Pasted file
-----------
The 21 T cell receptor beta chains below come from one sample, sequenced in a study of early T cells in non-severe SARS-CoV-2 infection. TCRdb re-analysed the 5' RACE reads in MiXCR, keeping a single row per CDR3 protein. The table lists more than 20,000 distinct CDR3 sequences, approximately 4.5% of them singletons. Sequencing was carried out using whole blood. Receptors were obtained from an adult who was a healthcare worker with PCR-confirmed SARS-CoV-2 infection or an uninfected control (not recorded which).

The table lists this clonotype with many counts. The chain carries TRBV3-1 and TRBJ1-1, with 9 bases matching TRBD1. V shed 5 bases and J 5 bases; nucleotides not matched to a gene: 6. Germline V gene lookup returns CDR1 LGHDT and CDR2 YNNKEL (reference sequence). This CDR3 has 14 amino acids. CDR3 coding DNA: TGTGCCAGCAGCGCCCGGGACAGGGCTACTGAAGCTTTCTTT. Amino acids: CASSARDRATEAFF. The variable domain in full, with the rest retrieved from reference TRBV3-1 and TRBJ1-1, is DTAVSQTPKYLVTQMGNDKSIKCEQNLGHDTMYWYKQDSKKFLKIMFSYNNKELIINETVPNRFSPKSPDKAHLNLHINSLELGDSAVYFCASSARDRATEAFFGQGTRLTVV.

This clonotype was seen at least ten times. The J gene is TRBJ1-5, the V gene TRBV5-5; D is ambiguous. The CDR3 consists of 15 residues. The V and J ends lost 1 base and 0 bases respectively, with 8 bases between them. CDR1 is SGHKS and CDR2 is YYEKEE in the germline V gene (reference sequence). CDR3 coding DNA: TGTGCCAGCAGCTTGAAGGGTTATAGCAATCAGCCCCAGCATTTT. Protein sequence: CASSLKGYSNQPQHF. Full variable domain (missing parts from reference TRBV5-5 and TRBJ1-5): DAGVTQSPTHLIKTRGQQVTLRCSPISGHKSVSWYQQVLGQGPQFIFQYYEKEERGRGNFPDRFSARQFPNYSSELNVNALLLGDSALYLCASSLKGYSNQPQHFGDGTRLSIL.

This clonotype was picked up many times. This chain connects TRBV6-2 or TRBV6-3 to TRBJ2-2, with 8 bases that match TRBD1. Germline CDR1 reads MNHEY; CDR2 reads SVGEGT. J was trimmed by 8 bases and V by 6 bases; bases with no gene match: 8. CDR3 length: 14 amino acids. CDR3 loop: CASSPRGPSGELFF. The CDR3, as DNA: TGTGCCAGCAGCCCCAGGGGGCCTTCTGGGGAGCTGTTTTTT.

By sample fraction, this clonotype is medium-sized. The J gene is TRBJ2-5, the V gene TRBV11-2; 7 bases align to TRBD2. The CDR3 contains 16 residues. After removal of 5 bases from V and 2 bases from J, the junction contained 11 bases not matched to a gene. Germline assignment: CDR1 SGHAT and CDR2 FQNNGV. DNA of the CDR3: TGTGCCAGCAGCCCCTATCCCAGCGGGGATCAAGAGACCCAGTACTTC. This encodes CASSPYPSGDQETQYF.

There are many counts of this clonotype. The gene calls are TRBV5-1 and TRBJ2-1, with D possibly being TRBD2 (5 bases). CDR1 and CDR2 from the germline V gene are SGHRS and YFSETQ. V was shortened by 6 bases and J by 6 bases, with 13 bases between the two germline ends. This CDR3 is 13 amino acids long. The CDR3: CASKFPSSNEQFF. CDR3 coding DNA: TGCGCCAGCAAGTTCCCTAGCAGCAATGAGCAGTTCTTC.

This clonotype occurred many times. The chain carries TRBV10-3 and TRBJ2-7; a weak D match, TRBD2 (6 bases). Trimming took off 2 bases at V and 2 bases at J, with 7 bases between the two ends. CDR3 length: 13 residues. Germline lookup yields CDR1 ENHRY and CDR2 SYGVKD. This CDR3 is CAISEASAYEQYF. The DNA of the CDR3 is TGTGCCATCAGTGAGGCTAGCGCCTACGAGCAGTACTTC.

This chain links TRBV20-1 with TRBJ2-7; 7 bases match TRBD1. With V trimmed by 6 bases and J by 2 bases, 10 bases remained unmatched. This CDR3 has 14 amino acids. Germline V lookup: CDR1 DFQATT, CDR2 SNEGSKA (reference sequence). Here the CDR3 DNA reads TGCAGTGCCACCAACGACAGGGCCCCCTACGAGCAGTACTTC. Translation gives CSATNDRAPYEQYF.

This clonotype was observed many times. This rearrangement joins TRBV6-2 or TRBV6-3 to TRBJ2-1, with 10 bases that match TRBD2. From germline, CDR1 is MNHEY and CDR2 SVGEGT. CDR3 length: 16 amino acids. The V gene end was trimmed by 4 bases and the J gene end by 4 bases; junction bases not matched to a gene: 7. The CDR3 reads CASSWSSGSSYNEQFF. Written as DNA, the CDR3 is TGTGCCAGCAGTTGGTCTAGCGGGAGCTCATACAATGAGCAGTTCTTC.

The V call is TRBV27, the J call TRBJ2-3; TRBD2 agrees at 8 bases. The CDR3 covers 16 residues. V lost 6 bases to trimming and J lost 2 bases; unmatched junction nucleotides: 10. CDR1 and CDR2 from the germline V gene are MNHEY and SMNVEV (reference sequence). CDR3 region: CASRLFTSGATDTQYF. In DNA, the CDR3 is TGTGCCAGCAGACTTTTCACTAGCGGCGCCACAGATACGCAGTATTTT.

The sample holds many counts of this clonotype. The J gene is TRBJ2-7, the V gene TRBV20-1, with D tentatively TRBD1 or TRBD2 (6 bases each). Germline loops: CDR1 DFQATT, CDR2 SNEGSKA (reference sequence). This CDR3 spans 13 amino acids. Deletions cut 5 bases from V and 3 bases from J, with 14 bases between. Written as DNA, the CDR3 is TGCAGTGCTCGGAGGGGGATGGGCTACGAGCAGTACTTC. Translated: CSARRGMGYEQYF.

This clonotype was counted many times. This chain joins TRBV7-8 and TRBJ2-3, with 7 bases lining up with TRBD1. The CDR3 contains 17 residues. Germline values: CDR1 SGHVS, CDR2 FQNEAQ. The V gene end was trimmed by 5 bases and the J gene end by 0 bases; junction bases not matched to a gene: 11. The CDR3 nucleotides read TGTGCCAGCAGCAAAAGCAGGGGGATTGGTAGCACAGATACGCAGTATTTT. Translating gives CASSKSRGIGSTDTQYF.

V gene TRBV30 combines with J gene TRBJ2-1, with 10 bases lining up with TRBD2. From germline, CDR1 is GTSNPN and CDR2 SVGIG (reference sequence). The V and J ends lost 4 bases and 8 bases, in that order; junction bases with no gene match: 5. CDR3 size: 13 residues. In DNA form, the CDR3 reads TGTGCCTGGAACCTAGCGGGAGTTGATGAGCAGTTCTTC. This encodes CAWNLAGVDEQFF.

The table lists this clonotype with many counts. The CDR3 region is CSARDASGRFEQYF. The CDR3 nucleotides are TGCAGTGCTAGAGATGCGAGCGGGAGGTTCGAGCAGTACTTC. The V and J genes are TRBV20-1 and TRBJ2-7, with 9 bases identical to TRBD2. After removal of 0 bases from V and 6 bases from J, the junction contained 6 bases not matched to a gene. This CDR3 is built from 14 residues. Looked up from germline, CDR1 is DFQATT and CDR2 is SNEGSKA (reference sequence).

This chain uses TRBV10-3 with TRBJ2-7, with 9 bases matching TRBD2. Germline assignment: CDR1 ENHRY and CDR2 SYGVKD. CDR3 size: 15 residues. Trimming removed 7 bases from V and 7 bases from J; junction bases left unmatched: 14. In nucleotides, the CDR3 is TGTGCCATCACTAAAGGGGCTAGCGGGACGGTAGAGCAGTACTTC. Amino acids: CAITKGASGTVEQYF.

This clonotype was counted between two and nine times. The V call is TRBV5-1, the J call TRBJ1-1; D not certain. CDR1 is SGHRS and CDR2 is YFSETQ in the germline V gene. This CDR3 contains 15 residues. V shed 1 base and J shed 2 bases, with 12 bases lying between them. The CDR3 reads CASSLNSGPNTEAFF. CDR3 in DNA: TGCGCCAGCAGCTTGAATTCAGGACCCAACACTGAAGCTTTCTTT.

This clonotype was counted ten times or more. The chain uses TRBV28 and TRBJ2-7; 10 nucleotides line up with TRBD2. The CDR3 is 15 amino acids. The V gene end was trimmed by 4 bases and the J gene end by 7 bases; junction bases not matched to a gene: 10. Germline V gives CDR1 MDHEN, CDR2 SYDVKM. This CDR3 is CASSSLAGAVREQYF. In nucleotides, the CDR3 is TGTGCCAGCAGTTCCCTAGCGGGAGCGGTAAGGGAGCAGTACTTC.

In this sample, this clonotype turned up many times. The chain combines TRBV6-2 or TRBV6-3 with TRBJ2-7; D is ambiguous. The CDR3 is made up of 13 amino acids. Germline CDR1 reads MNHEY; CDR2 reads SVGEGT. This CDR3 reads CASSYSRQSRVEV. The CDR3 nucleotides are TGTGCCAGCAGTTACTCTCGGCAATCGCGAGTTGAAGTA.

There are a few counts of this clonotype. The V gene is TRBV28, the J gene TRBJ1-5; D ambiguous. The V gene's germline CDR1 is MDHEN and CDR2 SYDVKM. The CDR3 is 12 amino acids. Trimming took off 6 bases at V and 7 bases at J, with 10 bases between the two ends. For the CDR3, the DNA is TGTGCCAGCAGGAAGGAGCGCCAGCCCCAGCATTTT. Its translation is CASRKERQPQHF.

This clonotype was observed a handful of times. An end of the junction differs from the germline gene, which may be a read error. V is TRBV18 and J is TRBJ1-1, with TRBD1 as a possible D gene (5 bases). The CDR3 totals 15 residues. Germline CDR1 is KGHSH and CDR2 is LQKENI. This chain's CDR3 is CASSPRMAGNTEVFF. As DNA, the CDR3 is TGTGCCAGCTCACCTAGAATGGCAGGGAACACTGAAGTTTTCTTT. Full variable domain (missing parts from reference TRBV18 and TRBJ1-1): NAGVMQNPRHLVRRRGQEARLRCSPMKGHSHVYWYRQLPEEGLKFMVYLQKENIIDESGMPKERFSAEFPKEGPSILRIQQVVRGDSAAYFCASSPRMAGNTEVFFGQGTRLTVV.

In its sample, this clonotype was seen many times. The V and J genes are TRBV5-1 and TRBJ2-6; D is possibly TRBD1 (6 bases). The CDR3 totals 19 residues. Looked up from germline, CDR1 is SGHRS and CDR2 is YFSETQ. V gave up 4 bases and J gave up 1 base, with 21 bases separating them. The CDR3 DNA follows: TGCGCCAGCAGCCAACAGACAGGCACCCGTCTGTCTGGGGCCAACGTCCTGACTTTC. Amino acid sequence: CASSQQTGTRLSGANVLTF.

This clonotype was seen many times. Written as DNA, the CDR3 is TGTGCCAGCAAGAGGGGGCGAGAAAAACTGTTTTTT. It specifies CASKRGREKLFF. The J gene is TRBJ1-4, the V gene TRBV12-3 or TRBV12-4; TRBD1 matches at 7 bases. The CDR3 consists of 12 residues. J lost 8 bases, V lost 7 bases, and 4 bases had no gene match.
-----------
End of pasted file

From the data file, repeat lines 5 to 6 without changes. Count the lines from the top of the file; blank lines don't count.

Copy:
By sample fraction, this clonotype is medium-sized. The J gene is TRBJ2-5, the V gene TRBV11-2; 7 bases align to TRBD2. The CDR3 contains 16 residues. After removal of 5 bases from V and 2 bases from J, the junction contained 11 bases not matched to a gene. Germline assignment: CDR1 SGHAT and CDR2 FQNNGV. DNA of the CDR3: TGTGCCAGCAGCCCCTATCCCAGCGGGGATCAAGAGACCCAGTACTTC. This encodes CASSPYPSGDQETQYF.

There are many counts of this clonotype. The gene calls are TRBV5-1 and TRBJ2-1, with D possibly being TRBD2 (5 bases). CDR1 and CDR2 from the germline V gene are SGHRS and YFSETQ. V was shortened by 6 bases and J by 6 bases, with 13 bases between the two germline ends. This CDR3 is 13 amino acids long. The CDR3: CASKFPSSNEQFF. CDR3 coding DNA: TGCGCCAGCAAGTTCCCTAGCAGCAATGAGCAGTTCTTC.